The FDIC recently issued updated Guidelines for an Environmental Risk Program to reflect changes to the Comprehensive Environmental Response, Compensation and Liability Act (CERCLA) related to the Environmental Protection Agency’s All Appropriate Inquiry rule.
Recognizing that “the potential adverse effect of environmental contamination on the value of real property and the potential for liability under various environmental laws have become important factors in evaluating real estate transactions and making loans secured by real estate,” and responding to EPA’s new All Appropriate Inquiry rule, on November 13, 2006, the FDIC released the first update to its environmental guidelines in 13 years. The FDIC's Guidelines for an Environmental Risk Program has implications for all types of commercial real estate lenders. Most notably, the new guidance recommends not only that banks establish formal environmental due diligence policies, but also that they consider adopting the EPA's new AAI rule, where appropriate.
In defining an environmental risk program, the FDIC’s guidance recommends that banks include the following components:
- Staff training to ensure proper implementation of the program;
- Policies, manuals and written procedures that address environmental issues pertinent to specific lending activities;
- A tiered approach to conducting an Initial Environmental Risk Analysis during the application process and a more detailed Structured Environmental Risk Assessment, where appropriate;
- A process for monitoring the borrower and the real property collateral during the life of the loan for potential environmental concerns;
- Language in the loan documents to safeguard against potential environmental losses and liabilities; and
- Appropriate environmental risk assessment safeguards that apply in loan workout situations and foreclosures.
Under item three above, the FDIC recommends a two-pronged approach to analyzing a commercial loan’s potential for environmental risk. First, during the application process for a loan on real property, the guidance states that “an initial environmental risk analysis needs to be conducted.” This step may “allow the institution to avoid loans that result in substantial losses or liability and provide the institution with information to minimize potential environmental liability on loans that are made.” In performing this preliminary analysis, helpful data will include present and past uses of the target property and its surrounding area, along with any actions involving environmental government agencies. Data can be obtained either by visiting various government offices, or—much more easily—by contacting an environmental information vendor. A site visit to look for obvious signs of contamination, such as stressed vegetation or industrial barrels, can supplement the government records research.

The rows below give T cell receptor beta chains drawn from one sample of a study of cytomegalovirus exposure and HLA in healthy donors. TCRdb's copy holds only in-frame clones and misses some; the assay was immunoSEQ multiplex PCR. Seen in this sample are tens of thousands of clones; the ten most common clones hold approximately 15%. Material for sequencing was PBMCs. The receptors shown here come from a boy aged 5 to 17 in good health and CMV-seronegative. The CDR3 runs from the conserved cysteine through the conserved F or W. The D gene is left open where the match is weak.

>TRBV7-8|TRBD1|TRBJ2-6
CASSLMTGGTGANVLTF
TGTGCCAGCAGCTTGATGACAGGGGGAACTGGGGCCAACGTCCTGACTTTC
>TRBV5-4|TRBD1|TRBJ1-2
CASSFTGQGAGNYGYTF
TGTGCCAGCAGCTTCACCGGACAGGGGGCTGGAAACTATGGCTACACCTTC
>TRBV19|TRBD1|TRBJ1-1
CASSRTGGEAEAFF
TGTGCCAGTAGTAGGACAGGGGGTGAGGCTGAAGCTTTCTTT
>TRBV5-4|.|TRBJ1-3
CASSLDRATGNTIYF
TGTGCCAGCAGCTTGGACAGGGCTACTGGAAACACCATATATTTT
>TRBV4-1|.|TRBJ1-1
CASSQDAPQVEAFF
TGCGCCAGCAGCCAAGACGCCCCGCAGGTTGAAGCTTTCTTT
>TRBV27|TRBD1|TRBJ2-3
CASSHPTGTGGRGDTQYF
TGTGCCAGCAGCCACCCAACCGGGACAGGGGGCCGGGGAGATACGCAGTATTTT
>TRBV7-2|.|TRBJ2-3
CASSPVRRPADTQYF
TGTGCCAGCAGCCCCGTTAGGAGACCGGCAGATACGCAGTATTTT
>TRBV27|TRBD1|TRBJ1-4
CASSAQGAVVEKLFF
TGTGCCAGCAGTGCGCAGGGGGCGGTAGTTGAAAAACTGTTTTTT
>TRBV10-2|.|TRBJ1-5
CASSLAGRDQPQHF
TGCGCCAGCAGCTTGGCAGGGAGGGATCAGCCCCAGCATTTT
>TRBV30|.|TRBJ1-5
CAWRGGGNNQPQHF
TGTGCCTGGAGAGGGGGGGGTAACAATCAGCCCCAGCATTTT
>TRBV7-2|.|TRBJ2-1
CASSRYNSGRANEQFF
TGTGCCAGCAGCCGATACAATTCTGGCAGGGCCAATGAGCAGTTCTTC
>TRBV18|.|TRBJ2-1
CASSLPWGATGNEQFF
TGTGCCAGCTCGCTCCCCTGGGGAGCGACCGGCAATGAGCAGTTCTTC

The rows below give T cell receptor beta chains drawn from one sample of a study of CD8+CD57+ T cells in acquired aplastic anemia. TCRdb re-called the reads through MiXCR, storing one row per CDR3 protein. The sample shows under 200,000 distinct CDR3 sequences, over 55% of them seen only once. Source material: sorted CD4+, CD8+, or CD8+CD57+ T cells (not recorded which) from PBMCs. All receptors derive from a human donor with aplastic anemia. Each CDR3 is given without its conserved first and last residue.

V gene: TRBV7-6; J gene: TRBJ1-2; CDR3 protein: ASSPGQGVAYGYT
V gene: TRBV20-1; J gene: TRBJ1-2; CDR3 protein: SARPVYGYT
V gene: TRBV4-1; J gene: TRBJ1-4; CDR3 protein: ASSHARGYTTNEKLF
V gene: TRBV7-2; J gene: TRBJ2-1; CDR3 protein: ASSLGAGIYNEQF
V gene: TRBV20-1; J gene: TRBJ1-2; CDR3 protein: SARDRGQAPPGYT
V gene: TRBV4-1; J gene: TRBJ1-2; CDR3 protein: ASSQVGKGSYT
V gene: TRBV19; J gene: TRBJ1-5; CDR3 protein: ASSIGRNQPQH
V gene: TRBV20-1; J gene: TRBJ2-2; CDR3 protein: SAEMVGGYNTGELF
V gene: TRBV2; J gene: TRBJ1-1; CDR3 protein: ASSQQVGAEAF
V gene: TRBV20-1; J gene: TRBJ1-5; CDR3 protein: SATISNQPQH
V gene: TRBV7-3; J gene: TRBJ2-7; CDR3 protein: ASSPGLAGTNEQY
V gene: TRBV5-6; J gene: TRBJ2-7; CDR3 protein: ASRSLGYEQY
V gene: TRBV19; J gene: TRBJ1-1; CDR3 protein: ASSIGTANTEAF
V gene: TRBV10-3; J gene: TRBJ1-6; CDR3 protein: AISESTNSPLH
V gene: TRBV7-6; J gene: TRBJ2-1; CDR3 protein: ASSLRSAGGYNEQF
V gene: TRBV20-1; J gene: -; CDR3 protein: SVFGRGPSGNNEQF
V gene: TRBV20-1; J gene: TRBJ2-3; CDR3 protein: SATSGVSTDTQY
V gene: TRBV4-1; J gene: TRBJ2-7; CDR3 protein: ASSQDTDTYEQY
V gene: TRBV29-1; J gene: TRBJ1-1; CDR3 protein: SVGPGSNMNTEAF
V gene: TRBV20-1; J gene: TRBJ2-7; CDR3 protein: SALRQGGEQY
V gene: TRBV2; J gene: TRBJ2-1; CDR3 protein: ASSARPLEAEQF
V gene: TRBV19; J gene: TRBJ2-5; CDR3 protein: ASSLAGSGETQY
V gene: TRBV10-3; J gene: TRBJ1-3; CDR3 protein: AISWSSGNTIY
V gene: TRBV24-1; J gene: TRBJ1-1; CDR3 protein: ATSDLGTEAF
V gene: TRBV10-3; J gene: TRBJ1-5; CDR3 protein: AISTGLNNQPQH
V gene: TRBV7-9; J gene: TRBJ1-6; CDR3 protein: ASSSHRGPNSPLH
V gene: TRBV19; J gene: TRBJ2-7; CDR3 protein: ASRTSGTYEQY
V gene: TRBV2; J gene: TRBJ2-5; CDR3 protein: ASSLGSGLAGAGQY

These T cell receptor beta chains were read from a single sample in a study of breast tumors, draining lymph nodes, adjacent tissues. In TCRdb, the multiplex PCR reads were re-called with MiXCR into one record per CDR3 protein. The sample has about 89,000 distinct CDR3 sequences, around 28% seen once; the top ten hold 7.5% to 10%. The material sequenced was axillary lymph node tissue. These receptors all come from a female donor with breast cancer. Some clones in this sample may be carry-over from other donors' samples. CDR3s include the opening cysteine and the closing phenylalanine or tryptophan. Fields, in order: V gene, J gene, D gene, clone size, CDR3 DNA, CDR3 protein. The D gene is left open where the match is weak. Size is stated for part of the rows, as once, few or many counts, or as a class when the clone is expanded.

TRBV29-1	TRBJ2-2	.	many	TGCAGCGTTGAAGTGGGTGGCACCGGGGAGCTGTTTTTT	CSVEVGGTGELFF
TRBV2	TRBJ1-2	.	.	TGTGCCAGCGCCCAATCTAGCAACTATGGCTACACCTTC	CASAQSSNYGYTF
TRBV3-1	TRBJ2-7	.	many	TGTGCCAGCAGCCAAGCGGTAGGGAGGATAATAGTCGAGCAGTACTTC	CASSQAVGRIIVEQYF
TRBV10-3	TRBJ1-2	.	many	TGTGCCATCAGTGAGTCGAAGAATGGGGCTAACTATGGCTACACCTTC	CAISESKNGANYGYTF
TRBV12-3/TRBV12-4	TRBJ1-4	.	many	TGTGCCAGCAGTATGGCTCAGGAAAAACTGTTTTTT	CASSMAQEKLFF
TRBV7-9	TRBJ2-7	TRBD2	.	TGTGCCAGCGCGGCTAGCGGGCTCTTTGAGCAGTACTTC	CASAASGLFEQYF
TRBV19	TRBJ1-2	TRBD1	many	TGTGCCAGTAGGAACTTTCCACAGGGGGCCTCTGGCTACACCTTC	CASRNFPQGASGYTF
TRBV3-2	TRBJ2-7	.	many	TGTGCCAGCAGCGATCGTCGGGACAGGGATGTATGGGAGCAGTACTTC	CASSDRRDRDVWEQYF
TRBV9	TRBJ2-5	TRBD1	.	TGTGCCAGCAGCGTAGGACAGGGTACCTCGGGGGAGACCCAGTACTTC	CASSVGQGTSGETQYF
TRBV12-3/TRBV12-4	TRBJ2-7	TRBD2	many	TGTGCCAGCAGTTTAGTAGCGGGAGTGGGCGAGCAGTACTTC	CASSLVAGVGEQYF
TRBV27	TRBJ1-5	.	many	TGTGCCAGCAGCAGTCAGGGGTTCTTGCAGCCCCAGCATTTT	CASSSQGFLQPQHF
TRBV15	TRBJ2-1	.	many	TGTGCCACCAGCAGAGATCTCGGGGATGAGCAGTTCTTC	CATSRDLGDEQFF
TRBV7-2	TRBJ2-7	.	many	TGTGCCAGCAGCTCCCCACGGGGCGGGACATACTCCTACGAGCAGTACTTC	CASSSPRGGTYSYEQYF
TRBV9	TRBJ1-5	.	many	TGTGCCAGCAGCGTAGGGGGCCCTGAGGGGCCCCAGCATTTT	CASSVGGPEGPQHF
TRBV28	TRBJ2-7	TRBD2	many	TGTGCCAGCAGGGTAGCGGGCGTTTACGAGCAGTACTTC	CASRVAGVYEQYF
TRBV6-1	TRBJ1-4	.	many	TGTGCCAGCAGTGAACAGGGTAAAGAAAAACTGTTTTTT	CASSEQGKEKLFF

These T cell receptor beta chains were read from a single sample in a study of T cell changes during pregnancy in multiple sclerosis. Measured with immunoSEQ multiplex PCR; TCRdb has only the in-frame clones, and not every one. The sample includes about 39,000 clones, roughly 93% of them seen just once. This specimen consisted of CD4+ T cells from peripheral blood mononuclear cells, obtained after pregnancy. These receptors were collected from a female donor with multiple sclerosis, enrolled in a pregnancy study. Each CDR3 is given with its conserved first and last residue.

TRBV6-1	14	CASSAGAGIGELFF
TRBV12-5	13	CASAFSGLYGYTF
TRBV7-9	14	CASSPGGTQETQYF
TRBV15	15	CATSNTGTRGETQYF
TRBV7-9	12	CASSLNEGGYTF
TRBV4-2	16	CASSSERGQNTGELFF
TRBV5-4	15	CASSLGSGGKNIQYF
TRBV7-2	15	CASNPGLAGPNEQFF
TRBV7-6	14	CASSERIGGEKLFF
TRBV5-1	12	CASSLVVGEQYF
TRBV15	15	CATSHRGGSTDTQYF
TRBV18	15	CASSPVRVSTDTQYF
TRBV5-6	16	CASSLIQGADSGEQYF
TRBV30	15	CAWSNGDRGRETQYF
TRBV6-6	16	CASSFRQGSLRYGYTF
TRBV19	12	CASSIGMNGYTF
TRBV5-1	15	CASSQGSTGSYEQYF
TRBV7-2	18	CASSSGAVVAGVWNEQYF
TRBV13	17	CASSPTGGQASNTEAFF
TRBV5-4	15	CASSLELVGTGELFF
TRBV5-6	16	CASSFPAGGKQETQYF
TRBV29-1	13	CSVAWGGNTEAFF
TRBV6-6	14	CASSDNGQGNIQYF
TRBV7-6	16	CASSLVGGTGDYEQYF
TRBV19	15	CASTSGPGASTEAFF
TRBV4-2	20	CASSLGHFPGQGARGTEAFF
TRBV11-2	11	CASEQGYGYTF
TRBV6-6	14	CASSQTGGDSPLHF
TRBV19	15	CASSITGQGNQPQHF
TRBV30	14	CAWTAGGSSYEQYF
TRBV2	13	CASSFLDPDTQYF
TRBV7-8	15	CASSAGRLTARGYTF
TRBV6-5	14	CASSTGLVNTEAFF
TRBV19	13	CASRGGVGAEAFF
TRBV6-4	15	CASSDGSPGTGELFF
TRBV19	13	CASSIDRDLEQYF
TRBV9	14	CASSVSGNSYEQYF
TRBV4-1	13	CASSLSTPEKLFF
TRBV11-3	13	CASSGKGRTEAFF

If environmental concerns are raised, a more detailed “structured environmental risk assessment” may be necessary. Within this second tier the FDIC envisions case-by-case decisions about the type of due diligence best suited to each investigation. This section of the guidance includes the recommendation that banks carefully consider whether AAI is “appropriate or necessary” for a particular extension of credit.
The FDIC also recommends that the lender’s environmental risk assessment extend over the life of the loan. Potential environmental concerns, such as changes in business activities at the property, should be monitored. This ties in with the AAI rule’s requirement that property owners comply with “continuing obligations” over the course of property ownership in order to preserve the ability to raise a defense under CERCLA as an innocent landowner, bona fide prospective purchaser or contiguous property owner.
No matter how lenders choose to respond to the FDIC’s new guidelines, the agency notes that bank examiners will review a lender’s environmental risk program, and that a “failure to establish or comply with an appropriate environmental program will be criticized and corrective action required.”
How EDR Can Help
EDR’s new Collateral Screen service accomplishes several critical steps included in the FDIC’s guidance. The subscription-based service allows lenders to pre-screen all deals using findings from third-party government records, thereby providing information useful in making a determination as to whether the property should undergo an AAI-compliant Phase I ESA. By filling in questions raised by an environmental questionnaire or site visit, the information obtained from EDR’s Collateral Screen can also be used to enhance the usefulness of other environmental due diligence tools. EDR’s Collateral Screen also allows the lender to quickly and easily monitor the borrower and the real property collateral for environmental concerns during the life of the loan.
FDIC’s Guidelines for an Environmental Risk Program
Environmental Policy (Office of Thrift Supervision)